1. US calls for strongest possible measures against North Korea

US calls for strongest possible measures against North Korea

The US today called for "strongest possible" measures against North Korea in the wake of a powerful nuclear test and warned that every nation that does business with Pyongyang and is aiding its "dangerous" nuclear intentions will be on its radar.

By: | Published: September 5, 2017 7:17 AM
US, Pyongyang, nuclear missile, radar, North Korea The US today called for “strongest possible” measures against North Korea in the wake of a powerful nuclear test and warned that every nation that does business with Pyongyang and is aiding its “dangerous” nuclear intentions will be on its radar. (Representative Image: Reuters)

The US today called for “strongest possible” measures against North Korea in the wake of a powerful nuclear test and warned that every nation that does business with Pyongyang and is aiding its “dangerous” nuclear intentions will be on its radar.  North Korea yesterday carried out its most powerful nuclear test to date, claiming to have developed an advanced hydrogen bomb that could sit atop an intercontinental ballistic missile.  “The time has come to exhaust all diplomatic means to end this crisis, and that means quickly enacting the strongest possible measures here in the UN Security Council,” US envoy to the UN Nikki Haley said today at an emergency UN Security Council briefing on North Korea.  “Only the strongest sanctions will enable us to resolve this problem through diplomacy. We have kicked the can down the road long enough. There is no more road left,” she added.

She said that the North Korean nuclear program is more advanced and more dangerous than ever and the country now claims to have tested a hydrogen bomb.  “To the members of the Security Council, I must say, ‘enough is enough’. The time for half measures in the Security Council is over…We must now adopt the strongest possible measures,” she asserted.  Haley also sent a warning to nations who continue to do business with North Korea, saying “this crisis goes well beyond the UN”.  “The United States will look at every country that does business with North Korea as a country that is giving aid to their reckless and dangerous nuclear intentions,” she added.  Under Secretary General Jeffrey Feltman told the Security Council meeting that Secretary-General Antonio Guterres counts on the UN body to remain united and take appropriate action.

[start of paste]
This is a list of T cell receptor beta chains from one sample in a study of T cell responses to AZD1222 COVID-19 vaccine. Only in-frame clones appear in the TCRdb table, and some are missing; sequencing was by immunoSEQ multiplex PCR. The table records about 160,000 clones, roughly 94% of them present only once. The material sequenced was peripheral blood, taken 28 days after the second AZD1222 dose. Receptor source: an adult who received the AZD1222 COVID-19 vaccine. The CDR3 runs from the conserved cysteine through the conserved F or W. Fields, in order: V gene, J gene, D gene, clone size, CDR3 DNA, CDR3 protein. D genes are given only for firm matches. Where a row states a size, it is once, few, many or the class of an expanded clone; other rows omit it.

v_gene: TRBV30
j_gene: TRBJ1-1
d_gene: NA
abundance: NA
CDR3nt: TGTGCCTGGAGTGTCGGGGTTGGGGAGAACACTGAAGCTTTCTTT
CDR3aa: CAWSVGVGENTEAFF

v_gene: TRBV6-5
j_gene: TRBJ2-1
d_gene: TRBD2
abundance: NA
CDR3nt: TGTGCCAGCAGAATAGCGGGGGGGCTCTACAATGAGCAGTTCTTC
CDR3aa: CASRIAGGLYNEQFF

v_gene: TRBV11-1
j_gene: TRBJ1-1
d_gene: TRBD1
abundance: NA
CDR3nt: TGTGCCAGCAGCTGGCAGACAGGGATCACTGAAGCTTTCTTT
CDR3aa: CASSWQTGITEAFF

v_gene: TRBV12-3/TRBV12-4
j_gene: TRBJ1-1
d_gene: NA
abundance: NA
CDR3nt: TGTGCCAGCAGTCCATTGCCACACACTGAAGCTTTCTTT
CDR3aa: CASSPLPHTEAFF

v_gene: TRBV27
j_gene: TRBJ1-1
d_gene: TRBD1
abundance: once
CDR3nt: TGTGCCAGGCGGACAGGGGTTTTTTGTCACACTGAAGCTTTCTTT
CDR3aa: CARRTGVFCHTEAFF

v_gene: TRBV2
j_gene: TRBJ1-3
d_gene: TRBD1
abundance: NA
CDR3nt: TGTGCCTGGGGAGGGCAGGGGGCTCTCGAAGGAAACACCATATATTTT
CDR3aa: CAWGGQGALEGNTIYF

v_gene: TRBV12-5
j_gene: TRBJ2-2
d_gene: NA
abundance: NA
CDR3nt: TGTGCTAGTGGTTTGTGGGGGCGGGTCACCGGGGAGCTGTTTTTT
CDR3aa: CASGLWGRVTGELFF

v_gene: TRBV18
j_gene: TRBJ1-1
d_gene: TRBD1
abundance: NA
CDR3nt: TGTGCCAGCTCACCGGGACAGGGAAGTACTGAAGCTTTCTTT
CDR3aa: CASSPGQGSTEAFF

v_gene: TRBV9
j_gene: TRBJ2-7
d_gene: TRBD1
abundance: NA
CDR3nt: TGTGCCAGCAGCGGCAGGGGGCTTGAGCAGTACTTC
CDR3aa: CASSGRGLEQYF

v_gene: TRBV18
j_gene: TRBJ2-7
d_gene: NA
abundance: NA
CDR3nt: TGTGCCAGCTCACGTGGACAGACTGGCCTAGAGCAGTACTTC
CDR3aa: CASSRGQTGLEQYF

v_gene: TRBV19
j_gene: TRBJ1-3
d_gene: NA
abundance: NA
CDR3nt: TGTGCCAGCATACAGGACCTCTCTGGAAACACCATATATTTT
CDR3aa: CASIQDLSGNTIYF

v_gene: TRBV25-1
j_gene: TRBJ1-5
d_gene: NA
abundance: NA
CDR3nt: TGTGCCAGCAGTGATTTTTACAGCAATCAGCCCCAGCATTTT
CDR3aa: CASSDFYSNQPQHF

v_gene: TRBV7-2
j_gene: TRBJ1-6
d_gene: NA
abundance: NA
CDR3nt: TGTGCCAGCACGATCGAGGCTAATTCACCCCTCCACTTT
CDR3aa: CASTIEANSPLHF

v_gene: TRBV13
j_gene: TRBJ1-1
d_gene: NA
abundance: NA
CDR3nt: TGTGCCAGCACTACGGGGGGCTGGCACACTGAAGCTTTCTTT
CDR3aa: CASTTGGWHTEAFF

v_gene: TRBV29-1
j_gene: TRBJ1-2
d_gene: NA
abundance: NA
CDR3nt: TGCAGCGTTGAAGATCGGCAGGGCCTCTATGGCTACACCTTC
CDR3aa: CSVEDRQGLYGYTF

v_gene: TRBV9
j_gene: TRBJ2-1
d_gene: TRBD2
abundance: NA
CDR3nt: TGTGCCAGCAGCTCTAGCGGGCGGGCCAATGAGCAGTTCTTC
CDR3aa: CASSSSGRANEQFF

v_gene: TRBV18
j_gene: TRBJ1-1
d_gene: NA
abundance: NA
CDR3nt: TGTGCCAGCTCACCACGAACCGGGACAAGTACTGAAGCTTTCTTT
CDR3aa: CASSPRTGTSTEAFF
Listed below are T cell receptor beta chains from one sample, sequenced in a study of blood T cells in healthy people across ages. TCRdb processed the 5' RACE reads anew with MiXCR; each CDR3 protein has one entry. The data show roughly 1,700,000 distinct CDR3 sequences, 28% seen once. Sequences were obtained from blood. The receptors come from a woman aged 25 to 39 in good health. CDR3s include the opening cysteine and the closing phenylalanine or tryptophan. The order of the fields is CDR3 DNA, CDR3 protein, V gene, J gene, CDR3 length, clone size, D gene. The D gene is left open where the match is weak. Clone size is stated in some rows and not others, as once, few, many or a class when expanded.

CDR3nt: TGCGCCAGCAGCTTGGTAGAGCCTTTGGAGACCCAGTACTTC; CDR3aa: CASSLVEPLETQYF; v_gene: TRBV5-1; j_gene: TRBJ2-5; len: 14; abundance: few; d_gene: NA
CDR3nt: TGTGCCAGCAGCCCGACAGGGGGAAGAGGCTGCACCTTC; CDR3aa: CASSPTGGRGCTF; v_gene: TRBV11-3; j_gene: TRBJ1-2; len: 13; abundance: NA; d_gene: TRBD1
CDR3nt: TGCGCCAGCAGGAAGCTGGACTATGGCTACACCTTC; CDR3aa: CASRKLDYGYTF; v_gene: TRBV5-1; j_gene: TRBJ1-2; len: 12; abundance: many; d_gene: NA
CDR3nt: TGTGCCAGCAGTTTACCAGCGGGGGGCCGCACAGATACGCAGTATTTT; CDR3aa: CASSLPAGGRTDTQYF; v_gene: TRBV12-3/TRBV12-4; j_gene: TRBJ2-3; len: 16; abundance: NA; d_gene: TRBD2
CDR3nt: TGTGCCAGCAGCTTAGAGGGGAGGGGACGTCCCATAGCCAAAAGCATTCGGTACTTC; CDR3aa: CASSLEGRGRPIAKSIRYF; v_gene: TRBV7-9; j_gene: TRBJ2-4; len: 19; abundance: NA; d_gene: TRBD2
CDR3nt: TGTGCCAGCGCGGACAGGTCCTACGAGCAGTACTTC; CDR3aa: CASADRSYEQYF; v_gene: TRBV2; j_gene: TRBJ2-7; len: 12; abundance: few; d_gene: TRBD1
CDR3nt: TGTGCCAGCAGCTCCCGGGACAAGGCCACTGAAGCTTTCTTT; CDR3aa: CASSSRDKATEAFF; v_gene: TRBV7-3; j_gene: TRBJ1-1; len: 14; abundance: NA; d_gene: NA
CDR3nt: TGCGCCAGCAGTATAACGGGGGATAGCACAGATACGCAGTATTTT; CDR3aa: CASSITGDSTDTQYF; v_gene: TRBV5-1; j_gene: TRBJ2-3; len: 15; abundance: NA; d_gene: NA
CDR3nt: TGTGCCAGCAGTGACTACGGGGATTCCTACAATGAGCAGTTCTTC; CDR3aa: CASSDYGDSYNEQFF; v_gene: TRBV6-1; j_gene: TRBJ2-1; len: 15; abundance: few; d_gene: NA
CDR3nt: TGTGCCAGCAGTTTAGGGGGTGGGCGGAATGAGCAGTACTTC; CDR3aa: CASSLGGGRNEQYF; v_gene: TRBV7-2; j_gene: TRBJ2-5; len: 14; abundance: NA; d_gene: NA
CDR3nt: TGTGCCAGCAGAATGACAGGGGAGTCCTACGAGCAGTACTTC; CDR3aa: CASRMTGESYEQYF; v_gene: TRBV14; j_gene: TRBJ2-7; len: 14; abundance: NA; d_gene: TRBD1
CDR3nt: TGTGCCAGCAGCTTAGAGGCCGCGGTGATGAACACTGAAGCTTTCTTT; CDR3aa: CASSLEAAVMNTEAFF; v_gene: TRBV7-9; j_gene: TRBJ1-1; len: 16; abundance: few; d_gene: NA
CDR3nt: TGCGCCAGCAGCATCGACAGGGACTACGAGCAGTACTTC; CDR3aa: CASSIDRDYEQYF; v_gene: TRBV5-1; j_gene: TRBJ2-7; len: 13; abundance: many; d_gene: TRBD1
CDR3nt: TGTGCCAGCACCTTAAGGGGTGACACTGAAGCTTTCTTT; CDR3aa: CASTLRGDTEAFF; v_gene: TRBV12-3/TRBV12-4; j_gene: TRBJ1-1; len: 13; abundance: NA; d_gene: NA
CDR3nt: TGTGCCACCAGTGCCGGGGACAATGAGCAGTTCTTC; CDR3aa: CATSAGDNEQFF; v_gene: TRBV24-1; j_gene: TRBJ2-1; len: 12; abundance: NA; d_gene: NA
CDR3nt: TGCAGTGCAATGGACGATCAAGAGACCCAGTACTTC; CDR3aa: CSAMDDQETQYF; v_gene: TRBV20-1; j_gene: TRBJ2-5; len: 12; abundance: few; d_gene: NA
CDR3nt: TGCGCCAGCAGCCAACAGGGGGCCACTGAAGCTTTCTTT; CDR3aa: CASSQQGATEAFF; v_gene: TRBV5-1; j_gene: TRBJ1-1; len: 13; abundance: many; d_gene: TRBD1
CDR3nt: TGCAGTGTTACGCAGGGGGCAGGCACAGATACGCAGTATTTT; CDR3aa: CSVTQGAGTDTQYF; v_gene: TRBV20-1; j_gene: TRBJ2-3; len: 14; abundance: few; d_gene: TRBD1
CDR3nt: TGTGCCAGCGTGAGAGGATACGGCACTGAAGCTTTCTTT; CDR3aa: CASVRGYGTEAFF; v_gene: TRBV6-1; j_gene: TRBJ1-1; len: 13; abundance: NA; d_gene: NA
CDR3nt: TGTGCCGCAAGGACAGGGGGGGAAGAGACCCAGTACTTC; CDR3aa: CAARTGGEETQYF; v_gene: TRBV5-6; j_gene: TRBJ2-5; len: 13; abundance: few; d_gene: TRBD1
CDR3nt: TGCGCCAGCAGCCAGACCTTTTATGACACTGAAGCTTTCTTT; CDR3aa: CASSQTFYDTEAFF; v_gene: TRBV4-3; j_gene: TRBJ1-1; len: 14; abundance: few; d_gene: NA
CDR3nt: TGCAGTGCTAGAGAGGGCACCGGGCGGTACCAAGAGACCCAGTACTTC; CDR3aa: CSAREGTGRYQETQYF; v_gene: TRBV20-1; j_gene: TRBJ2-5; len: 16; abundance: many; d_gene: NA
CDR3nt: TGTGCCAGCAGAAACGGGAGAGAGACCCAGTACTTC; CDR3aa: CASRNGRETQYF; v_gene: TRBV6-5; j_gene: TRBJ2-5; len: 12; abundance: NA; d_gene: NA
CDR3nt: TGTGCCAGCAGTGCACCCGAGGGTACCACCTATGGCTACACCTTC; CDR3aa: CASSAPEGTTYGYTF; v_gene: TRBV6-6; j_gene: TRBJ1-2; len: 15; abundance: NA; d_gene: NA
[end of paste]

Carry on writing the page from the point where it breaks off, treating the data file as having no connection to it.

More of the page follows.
“As was said in the Security Council meeting last week, as tensions rise, so does the risk of misunderstanding, miscalculation and escalation. The latest serious developments require a comprehensive response in order to break the cycle of provocations from the DPRK. Such a response must include wise and bold diplomacy to be effective,” he said.  With the Council considering its reaction, the Secretary-General reiterates the importance of responding to humanitarian imperatives regardless of the political situation.  Permanent Representative of Italy to the UN, Ambassador Sebastiano Cardi, said the latest nuclear test by North Korea represents a “grave and reckless provocation.”  Cardi said Italy calls on the Security Council to adopt further measures in response to the latest nuclear test, “bearing in mind that sanctions must remain a tool for a wider strategy aimed at a peaceful and definitive solution for the Korean peninsula and the region as a whole.”

“An effective sanctions regime is essential to make the DPRK leadership calculate the price of its challenge to the International Community and bring them back to the negotiating table for credible multilateral talks,” he said.  Diplomats from France and Britain demanded for the North Korean regime to halt its ballistic missile and nuclear weapons programmes and urged further sanctions.  The Security council meeting was requested by the US, Japan, France, Britain and South Korea.

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